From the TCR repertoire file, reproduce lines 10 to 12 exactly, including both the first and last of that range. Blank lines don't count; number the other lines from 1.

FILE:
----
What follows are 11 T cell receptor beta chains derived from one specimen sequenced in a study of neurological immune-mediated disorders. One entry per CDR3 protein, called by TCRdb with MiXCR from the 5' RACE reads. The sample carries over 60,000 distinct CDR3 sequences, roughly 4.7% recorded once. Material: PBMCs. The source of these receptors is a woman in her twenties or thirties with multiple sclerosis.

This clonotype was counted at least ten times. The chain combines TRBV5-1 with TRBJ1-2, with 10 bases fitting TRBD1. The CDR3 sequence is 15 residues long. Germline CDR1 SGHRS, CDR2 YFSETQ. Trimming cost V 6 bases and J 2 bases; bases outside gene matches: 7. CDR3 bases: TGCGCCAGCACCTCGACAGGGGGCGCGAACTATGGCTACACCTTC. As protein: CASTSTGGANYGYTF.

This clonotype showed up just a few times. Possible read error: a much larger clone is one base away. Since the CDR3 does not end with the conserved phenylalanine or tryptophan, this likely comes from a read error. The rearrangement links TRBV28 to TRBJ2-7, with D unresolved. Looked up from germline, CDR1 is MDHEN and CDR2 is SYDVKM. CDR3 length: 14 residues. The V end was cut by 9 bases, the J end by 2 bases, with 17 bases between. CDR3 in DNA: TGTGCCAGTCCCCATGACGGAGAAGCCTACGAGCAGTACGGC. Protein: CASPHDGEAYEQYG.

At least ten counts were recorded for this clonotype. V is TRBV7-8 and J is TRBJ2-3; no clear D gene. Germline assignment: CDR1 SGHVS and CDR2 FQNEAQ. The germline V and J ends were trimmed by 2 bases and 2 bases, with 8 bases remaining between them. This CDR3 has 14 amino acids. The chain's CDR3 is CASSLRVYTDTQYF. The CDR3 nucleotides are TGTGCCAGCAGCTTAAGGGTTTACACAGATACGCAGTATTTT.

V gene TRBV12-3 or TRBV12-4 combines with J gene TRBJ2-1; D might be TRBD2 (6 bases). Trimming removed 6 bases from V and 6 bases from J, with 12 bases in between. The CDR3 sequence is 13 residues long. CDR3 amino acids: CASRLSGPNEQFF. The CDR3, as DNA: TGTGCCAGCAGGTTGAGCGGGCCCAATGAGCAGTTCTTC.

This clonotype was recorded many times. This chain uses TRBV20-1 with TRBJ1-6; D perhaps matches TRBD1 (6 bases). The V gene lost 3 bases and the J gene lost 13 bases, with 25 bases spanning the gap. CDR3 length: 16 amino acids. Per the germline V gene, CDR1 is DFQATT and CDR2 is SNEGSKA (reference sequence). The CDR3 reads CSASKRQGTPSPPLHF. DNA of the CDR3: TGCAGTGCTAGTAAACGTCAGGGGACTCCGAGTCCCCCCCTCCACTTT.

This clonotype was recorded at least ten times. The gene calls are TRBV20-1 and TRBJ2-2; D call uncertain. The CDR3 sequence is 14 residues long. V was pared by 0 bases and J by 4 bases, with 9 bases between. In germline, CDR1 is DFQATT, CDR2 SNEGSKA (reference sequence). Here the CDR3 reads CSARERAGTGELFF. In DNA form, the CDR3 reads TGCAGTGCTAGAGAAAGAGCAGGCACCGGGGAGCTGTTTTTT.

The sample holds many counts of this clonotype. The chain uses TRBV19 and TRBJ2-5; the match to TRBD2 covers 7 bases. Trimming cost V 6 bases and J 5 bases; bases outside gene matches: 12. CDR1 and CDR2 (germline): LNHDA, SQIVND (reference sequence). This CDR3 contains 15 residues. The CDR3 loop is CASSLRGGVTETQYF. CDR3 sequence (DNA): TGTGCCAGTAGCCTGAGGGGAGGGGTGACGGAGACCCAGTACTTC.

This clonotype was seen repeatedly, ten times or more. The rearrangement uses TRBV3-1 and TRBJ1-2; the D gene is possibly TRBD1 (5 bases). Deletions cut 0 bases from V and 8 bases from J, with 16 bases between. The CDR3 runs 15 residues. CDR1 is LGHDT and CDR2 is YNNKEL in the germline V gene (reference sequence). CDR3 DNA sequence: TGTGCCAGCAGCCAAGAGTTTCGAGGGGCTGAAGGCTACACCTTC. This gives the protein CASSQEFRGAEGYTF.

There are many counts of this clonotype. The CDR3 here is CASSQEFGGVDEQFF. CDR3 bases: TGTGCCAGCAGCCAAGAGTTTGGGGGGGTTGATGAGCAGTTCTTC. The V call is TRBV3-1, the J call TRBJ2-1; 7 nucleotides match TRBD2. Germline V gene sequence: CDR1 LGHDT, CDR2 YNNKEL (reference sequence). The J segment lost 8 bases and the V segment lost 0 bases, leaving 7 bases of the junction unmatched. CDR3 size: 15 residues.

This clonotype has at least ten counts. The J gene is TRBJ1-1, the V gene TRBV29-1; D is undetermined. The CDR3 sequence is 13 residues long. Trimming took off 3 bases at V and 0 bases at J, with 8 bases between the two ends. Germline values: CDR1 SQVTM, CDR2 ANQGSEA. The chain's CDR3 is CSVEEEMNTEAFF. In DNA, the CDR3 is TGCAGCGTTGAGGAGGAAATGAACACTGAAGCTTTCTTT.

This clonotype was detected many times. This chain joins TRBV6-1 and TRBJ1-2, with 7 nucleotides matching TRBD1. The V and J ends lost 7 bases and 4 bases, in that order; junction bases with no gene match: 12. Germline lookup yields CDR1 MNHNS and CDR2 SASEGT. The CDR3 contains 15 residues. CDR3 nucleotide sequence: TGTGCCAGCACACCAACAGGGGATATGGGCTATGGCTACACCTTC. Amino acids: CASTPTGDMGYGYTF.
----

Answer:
There are many counts of this clonotype. The CDR3 here is CASSQEFGGVDEQFF. CDR3 bases: TGTGCCAGCAGCCAAGAGTTTGGGGGGGTTGATGAGCAGTTCTTC. The V call is TRBV3-1, the J call TRBJ2-1; 7 nucleotides match TRBD2. Germline V gene sequence: CDR1 LGHDT, CDR2 YNNKEL (reference sequence). The J segment lost 8 bases and the V segment lost 0 bases, leaving 7 bases of the junction unmatched. CDR3 size: 15 residues.

This clonotype has at least ten counts. The J gene is TRBJ1-1, the V gene TRBV29-1; D is undetermined. The CDR3 sequence is 13 residues long. Trimming took off 3 bases at V and 0 bases at J, with 8 bases between the two ends. Germline values: CDR1 SQVTM, CDR2 ANQGSEA. The chain's CDR3 is CSVEEEMNTEAFF. In DNA, the CDR3 is TGCAGCGTTGAGGAGGAAATGAACACTGAAGCTTTCTTT.

This clonotype was detected many times. This chain joins TRBV6-1 and TRBJ1-2, with 7 nucleotides matching TRBD1. The V and J ends lost 7 bases and 4 bases, in that order; junction bases with no gene match: 12. Germline lookup yields CDR1 MNHNS and CDR2 SASEGT. The CDR3 contains 15 residues. CDR3 nucleotide sequence: TGTGCCAGCACACCAACAGGGGATATGGGCTATGGCTACACCTTC. Amino acids: CASTPTGDMGYGYTF.